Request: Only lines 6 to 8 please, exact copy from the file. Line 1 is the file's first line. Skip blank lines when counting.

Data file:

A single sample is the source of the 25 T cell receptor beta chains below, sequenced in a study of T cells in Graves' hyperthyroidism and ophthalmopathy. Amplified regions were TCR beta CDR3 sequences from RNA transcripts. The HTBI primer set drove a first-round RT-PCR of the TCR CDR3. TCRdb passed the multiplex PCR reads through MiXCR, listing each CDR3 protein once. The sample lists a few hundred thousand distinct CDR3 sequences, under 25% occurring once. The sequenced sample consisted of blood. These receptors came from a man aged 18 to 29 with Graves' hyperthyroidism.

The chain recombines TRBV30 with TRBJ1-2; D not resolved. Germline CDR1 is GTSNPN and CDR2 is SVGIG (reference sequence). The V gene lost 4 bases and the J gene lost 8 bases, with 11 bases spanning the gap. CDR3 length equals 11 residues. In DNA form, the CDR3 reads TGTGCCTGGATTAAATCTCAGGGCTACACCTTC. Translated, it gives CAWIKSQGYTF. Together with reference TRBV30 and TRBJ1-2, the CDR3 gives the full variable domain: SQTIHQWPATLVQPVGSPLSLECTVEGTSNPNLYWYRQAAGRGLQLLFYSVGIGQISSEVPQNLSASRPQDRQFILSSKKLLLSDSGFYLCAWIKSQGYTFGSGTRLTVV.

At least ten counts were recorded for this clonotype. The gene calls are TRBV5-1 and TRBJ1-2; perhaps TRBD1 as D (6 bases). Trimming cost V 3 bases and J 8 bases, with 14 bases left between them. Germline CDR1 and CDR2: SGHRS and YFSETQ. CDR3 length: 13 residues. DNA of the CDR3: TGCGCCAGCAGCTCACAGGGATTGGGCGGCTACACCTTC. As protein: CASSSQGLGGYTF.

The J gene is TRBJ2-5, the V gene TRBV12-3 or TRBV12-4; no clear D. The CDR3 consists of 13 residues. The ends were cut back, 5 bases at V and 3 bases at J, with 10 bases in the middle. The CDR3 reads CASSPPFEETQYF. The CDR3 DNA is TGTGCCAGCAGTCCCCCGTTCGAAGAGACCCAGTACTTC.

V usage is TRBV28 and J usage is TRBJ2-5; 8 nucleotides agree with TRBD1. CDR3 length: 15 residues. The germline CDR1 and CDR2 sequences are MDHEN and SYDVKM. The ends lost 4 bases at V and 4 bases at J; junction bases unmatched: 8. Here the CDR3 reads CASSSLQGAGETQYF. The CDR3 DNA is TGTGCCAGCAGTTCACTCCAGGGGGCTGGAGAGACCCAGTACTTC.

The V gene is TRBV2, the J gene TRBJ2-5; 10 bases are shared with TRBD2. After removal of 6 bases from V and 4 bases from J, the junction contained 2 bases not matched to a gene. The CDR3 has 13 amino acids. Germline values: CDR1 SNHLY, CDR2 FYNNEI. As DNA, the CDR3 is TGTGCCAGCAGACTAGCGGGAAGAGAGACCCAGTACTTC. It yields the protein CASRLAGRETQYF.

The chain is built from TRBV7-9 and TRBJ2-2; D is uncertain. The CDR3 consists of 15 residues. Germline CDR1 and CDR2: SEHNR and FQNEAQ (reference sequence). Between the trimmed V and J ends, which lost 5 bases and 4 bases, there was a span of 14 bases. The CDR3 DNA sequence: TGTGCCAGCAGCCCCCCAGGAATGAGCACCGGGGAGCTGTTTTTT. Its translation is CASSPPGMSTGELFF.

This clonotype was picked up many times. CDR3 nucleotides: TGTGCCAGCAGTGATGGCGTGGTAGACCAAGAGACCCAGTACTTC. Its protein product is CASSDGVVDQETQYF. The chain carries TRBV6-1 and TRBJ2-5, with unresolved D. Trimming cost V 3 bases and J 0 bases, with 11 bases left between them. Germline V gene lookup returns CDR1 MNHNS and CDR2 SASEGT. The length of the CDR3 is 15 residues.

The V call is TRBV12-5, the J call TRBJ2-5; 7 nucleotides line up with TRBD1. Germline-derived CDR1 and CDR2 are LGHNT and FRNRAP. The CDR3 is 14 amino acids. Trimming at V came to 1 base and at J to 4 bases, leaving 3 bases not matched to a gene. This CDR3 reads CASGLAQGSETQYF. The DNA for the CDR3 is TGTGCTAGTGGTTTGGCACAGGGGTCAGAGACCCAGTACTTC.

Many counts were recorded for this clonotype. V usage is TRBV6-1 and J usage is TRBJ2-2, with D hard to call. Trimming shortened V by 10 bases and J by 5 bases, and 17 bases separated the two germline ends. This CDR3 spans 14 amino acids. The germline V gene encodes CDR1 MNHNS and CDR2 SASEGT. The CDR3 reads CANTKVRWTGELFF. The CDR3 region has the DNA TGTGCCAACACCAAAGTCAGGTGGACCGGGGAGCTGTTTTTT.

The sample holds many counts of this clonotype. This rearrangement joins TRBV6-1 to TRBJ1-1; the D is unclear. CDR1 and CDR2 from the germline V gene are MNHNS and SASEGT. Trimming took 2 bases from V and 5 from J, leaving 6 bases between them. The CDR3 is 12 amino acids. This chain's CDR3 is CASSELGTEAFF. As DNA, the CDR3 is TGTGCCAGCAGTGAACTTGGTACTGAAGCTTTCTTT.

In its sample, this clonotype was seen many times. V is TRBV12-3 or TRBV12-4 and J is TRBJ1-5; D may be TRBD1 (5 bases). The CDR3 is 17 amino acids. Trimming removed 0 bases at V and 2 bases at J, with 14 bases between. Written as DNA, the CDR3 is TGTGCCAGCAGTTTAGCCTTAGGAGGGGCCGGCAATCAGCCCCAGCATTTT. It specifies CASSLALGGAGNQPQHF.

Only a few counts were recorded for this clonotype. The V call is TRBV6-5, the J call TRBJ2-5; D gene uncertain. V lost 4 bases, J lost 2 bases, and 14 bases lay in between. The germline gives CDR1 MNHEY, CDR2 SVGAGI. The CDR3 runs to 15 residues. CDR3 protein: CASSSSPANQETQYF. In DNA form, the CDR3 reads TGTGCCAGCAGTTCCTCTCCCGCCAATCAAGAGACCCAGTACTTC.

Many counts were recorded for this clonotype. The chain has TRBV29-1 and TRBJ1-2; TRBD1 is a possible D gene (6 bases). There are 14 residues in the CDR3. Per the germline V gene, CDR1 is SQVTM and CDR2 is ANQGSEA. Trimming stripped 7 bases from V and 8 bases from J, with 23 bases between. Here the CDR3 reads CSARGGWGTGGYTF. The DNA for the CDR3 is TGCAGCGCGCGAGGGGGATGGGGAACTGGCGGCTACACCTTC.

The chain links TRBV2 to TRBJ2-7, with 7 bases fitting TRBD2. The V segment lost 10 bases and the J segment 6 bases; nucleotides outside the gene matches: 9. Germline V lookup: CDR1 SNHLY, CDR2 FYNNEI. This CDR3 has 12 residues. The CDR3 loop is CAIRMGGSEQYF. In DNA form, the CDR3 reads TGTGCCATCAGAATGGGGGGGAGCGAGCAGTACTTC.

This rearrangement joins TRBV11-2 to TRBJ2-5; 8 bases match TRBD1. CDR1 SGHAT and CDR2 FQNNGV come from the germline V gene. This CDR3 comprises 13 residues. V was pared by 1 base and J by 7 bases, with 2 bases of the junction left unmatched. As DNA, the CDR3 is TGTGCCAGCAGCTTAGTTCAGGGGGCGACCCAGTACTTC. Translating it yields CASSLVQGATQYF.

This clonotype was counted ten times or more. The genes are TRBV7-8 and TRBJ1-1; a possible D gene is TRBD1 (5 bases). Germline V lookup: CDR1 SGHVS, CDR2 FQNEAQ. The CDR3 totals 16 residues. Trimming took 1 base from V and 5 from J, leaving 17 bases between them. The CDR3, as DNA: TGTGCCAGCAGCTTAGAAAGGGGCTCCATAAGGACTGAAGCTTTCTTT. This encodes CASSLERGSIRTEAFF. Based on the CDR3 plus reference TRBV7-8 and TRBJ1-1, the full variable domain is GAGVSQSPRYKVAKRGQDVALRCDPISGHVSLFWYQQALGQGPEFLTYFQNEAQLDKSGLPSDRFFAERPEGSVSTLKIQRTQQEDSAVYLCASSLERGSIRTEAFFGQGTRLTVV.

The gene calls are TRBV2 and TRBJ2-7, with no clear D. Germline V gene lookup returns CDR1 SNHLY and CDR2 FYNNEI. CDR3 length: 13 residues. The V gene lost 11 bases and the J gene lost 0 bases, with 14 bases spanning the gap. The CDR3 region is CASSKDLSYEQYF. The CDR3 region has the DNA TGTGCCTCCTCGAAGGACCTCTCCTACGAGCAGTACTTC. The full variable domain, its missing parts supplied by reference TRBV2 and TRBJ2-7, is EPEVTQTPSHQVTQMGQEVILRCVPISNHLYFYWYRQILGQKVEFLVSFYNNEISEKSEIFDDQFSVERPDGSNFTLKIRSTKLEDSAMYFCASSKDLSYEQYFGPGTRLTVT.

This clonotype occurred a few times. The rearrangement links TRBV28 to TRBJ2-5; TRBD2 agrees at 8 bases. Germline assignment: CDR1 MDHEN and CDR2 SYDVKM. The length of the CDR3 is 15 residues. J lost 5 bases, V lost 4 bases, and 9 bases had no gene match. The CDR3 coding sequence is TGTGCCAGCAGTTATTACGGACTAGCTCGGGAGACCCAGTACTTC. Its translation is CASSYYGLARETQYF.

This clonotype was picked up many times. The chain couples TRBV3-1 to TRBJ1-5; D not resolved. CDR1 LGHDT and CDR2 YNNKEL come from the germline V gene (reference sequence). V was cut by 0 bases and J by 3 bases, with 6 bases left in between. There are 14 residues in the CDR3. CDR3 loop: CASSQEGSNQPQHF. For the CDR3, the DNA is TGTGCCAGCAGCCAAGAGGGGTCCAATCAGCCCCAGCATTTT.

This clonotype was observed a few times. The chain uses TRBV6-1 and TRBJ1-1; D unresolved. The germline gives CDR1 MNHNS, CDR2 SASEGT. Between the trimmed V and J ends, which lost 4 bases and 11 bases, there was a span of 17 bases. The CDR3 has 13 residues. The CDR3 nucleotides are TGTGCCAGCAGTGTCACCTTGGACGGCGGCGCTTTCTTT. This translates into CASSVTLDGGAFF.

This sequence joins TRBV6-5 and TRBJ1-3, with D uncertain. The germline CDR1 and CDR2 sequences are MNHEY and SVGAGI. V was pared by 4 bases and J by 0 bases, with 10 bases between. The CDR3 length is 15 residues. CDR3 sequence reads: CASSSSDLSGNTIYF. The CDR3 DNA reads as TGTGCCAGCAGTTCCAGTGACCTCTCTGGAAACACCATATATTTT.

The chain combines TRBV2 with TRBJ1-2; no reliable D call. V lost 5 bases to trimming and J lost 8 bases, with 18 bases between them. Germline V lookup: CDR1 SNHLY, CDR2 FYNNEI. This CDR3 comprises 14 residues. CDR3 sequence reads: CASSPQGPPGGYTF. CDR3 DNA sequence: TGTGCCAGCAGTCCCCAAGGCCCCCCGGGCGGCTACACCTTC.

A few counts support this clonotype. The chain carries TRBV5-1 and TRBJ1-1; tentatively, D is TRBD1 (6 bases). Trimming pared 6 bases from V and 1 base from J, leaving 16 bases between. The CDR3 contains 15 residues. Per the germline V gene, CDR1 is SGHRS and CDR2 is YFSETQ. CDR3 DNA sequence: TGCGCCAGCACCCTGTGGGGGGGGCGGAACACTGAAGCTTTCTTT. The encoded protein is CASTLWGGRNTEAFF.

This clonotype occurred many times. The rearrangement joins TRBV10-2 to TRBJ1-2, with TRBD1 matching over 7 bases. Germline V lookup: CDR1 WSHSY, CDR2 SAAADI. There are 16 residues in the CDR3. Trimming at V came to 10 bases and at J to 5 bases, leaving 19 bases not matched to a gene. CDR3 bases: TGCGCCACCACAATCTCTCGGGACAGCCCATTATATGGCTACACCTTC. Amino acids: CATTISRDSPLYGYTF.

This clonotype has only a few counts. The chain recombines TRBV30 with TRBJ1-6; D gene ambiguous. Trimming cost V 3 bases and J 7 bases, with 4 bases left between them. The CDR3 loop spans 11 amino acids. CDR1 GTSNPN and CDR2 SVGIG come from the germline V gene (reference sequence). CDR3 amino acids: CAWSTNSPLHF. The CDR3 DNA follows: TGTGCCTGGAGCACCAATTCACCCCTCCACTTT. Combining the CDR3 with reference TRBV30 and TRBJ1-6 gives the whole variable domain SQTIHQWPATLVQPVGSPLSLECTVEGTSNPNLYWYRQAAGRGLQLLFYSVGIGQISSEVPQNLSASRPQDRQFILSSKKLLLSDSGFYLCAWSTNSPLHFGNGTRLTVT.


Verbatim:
The V gene is TRBV2, the J gene TRBJ2-5; 10 bases are shared with TRBD2. After removal of 6 bases from V and 4 bases from J, the junction contained 2 bases not matched to a gene. The CDR3 has 13 amino acids. Germline values: CDR1 SNHLY, CDR2 FYNNEI. As DNA, the CDR3 is TGTGCCAGCAGACTAGCGGGAAGAGAGACCCAGTACTTC. It yields the protein CASRLAGRETQYF.

The chain is built from TRBV7-9 and TRBJ2-2; D is uncertain. The CDR3 consists of 15 residues. Germline CDR1 and CDR2: SEHNR and FQNEAQ (reference sequence). Between the trimmed V and J ends, which lost 5 bases and 4 bases, there was a span of 14 bases. The CDR3 DNA sequence: TGTGCCAGCAGCCCCCCAGGAATGAGCACCGGGGAGCTGTTTTTT. Its translation is CASSPPGMSTGELFF.

This clonotype was picked up many times. CDR3 nucleotides: TGTGCCAGCAGTGATGGCGTGGTAGACCAAGAGACCCAGTACTTC. Its protein product is CASSDGVVDQETQYF. The chain carries TRBV6-1 and TRBJ2-5, with unresolved D. Trimming cost V 3 bases and J 0 bases, with 11 bases left between them. Germline V gene lookup returns CDR1 MNHNS and CDR2 SASEGT. The length of the CDR3 is 15 residues.